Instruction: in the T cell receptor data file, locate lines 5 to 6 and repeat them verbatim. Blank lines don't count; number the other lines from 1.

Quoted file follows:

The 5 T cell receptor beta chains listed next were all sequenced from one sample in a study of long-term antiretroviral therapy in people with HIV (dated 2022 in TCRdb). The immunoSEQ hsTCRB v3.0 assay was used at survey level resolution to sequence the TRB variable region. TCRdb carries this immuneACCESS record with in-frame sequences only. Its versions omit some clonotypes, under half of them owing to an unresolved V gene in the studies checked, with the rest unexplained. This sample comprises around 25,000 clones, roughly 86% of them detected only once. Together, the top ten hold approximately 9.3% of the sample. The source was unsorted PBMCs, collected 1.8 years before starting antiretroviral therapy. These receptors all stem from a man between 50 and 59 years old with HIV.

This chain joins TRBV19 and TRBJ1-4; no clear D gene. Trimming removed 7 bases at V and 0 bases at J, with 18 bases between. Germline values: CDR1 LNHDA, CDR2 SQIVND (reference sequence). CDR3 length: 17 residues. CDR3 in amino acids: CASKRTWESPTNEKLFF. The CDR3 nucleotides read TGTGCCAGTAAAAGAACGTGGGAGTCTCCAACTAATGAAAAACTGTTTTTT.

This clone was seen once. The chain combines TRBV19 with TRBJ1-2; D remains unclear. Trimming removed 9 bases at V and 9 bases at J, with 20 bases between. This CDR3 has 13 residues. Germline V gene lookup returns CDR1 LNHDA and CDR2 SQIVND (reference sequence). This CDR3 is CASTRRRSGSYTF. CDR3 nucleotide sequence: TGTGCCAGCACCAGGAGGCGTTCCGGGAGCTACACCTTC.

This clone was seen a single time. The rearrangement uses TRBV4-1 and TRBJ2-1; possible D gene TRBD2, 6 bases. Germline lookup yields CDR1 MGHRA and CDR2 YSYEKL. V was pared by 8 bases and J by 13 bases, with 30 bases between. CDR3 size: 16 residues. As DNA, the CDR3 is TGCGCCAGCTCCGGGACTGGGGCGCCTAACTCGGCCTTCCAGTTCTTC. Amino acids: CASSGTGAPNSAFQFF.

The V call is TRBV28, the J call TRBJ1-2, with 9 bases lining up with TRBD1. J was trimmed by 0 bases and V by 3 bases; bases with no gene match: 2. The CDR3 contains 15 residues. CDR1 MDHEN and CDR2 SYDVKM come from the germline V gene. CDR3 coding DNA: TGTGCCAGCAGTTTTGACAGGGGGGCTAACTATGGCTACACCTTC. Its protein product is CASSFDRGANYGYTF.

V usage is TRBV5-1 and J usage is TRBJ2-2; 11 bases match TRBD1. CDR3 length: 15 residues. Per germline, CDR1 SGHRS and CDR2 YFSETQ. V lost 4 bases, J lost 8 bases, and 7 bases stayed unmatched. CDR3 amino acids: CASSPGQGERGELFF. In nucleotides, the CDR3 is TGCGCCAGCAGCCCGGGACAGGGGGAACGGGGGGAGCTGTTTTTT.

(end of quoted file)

The V call is TRBV28, the J call TRBJ1-2, with 9 bases lining up with TRBD1. J was trimmed by 0 bases and V by 3 bases; bases with no gene match: 2. The CDR3 contains 15 residues. CDR1 MDHEN and CDR2 SYDVKM come from the germline V gene. CDR3 coding DNA: TGTGCCAGCAGTTTTGACAGGGGGGCTAACTATGGCTACACCTTC. Its protein product is CASSFDRGANYGYTF.

V usage is TRBV5-1 and J usage is TRBJ2-2; 11 bases match TRBD1. CDR3 length: 15 residues. Per germline, CDR1 SGHRS and CDR2 YFSETQ. V lost 4 bases, J lost 8 bases, and 7 bases stayed unmatched. CDR3 amino acids: CASSPGQGERGELFF. In nucleotides, the CDR3 is TGCGCCAGCAGCCCGGGACAGGGGGAACGGGGGGAGCTGTTTTTT.